Edited to fix being marked as duplicate or to be more clear on why it appears to be a duplicate. At the time I did not know that package and default where the same thus reason for this post.

now I going through exam questions in preparation for my Java exam and I have a question asking me to explain access modifiers and its asking me about a Package modifier.

I can find info on private, Protected, public and default but can't find anything on Package.

can someone please give me an answer or link me to an article about it?

marked as duplicate by Jeffrey, Andrey Akhmetov, radai, nachokk, Brian Roach Jul 29 '13 at 17:53

This question has been asked before and already has an answer. If those answers do not fully address your question, please ask a new question.


package-private is not a real modifier. You can't type package-private and get the system to recognize it as an access modifier. It's really the default, made by not including any other modifiers.

It means that the given members can only be accessed in the same package.

For example, com.hexafraction.Cow can access a member with default modifiers(none actually) in com.hexafraction.Dog, but com.foo.Crow can't access that member as it's not in the same pacakge.

In this example, the following makes up Cow:

pacakge com.hexafraction;
class Cow{
    void moo(){ //no public, protected, or private modifier

Edit for the future: In Java 8, package will supposedly be the modifier needed for this. Literally typing default will still not apply here.

  • 2
    An example of a package private member would help to clarify your answer. – Jeffrey Jul 29 '13 at 17:01
  • @Jeffrey This edit OK? – Andrey Akhmetov Jul 29 '13 at 17:04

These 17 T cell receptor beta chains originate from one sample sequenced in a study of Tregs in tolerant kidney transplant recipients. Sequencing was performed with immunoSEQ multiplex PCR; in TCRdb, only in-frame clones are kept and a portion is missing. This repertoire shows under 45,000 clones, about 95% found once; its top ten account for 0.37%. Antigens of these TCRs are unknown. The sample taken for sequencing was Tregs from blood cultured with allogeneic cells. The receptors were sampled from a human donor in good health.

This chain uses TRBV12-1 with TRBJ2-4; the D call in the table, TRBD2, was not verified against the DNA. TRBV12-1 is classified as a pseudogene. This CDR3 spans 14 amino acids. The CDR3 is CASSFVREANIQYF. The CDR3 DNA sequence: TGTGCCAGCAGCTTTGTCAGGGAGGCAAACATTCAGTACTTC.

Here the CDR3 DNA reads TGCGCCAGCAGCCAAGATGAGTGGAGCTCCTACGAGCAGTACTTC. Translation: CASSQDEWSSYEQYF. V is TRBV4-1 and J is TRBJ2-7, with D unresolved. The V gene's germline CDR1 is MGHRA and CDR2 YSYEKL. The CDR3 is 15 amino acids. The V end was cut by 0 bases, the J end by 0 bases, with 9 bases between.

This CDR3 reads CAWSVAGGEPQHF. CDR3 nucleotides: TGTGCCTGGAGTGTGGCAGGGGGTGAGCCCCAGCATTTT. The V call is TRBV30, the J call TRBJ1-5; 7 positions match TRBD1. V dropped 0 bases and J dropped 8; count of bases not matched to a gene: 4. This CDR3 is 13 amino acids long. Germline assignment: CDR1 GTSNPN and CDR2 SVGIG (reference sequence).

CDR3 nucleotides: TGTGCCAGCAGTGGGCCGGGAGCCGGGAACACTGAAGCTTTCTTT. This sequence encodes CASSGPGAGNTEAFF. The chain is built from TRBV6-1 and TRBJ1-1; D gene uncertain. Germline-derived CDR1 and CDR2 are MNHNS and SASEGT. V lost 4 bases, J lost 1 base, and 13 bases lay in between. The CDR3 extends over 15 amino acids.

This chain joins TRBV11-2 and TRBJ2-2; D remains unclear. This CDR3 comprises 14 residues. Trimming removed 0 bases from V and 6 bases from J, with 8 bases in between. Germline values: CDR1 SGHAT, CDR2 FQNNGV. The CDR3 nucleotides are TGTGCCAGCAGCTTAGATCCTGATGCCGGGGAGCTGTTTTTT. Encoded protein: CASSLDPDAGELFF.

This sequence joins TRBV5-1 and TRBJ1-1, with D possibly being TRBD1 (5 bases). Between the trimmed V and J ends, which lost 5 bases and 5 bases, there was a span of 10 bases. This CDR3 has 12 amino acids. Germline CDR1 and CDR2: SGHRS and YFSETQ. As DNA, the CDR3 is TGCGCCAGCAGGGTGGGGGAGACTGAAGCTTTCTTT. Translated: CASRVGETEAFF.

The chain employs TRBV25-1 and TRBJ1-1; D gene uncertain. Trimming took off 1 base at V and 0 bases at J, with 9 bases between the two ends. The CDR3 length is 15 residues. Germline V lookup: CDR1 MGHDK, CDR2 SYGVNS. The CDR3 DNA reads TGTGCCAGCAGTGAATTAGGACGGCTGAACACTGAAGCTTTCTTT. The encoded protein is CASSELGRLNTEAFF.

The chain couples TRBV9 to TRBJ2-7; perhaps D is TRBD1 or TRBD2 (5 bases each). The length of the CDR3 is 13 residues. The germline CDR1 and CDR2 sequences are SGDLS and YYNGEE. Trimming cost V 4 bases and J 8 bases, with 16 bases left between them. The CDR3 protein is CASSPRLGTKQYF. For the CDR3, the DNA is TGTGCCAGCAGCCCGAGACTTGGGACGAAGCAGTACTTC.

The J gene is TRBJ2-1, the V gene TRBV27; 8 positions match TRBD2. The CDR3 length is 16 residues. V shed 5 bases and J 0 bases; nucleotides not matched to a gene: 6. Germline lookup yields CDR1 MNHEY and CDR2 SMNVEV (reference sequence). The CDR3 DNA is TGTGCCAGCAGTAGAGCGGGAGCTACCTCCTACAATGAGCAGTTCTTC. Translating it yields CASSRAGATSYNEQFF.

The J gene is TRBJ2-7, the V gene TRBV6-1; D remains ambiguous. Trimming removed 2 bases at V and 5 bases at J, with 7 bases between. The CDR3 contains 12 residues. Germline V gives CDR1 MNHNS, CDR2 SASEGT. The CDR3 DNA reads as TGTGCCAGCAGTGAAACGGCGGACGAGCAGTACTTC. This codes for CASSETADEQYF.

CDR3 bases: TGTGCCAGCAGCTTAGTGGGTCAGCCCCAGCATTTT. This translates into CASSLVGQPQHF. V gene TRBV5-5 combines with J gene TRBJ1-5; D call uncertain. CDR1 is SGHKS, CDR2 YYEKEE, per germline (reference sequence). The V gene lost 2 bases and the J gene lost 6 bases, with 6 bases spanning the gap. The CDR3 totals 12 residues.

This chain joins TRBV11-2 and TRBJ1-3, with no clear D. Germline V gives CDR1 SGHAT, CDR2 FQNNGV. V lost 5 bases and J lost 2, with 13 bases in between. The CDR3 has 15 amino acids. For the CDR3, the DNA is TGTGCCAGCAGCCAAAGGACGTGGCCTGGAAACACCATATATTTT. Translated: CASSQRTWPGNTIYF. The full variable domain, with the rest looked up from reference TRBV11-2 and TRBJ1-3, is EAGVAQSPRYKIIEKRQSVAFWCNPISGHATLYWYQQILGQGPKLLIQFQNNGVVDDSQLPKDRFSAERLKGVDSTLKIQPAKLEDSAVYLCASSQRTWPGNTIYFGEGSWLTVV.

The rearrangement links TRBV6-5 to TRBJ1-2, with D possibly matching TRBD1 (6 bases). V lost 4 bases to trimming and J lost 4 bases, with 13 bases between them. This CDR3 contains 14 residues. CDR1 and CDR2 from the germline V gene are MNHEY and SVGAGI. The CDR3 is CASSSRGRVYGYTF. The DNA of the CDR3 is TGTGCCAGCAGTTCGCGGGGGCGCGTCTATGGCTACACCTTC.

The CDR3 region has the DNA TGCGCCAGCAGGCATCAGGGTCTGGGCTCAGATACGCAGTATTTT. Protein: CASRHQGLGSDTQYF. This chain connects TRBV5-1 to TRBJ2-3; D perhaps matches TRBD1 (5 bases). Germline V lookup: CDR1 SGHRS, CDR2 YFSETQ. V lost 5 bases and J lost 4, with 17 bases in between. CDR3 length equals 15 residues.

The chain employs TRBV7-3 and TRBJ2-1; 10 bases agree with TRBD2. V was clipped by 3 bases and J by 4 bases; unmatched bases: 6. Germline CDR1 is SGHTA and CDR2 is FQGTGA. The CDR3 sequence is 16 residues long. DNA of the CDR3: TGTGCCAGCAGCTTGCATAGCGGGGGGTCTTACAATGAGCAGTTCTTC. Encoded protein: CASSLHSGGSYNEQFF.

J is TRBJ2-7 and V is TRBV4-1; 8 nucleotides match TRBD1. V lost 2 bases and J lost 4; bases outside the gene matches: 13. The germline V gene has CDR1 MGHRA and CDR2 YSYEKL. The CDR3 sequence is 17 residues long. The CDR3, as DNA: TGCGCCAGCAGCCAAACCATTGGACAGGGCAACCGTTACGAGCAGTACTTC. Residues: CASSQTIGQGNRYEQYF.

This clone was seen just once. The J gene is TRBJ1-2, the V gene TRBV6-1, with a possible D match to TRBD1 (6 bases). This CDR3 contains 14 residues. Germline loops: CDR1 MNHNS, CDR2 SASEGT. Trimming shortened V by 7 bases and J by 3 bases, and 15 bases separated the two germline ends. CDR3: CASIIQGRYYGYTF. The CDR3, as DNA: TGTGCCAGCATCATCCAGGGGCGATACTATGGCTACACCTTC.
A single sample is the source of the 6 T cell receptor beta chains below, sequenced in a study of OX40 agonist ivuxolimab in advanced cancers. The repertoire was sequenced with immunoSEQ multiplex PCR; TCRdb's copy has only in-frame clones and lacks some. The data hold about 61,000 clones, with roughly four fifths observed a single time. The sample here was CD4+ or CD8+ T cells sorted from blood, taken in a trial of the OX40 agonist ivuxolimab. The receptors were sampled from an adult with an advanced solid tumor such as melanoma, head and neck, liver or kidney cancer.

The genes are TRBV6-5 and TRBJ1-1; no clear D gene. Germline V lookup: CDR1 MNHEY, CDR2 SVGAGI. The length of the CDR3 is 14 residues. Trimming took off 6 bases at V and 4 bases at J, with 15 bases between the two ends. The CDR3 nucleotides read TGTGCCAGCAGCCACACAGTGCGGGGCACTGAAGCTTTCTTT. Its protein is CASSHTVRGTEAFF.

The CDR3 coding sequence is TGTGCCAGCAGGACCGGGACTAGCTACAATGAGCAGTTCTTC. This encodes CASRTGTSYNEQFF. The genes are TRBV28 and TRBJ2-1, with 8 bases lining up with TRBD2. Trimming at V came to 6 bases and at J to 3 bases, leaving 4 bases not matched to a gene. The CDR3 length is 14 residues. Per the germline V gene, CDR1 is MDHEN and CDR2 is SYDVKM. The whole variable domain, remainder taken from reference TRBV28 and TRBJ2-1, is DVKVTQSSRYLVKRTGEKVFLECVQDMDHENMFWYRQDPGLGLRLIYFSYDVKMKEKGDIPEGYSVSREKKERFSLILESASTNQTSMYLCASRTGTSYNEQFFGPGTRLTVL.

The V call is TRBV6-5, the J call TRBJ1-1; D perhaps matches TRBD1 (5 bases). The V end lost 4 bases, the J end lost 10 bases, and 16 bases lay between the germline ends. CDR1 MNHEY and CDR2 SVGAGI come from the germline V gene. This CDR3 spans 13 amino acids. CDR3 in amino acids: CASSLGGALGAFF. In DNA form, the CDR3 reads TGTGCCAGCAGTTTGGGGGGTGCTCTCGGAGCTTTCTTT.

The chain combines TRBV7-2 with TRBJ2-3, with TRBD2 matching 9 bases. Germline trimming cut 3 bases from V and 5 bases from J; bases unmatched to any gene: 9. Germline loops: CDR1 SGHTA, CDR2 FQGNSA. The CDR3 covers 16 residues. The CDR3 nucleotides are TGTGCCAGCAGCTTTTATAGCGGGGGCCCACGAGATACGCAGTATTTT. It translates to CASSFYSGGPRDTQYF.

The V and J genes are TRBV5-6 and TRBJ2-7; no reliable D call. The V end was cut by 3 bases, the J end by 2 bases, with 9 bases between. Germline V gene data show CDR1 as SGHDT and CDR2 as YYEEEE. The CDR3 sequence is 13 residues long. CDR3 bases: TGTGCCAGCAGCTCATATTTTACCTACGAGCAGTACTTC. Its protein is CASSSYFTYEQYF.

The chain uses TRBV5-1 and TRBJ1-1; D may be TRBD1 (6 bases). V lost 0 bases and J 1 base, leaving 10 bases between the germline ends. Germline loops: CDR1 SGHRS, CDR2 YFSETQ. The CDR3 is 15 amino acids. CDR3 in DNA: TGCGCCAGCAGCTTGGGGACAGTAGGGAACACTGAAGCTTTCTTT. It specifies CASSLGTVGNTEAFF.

• An interesting tidbit: as of Java 8, package will be a legal access modifier. default, on the other hand, will also be a legal modifier, but not for access level. – Marko Topolnik Jul 29 '13 at 17:09
  • 1
    @MarkoTopolnik Link to documentation stating this? And what will not having a modifier do? – Andrey Akhmetov Jul 29 '13 at 17:10
  • JSR 335: Lambda Expressions. package will be an optional modifier, for clarity. I don't know if you have been aware of this, but the official name for package-private access level has so far been "default" access level. The new use of default causes confusion, therefore the introduction of package modifier, and the rename of the access level to "package-private". – Marko Topolnik Jul 29 '13 at 17:11

The so-called "package-private" access level is what occurs without a modifier such as private, protected, or public.


public class Test {
    int test;  // package-private

Anything in the same package, even an unrelated class, can access it, but other classes (even subclasses of the class) outside of the package cannot access it.

This link to the Java tutorial on the subject should help.

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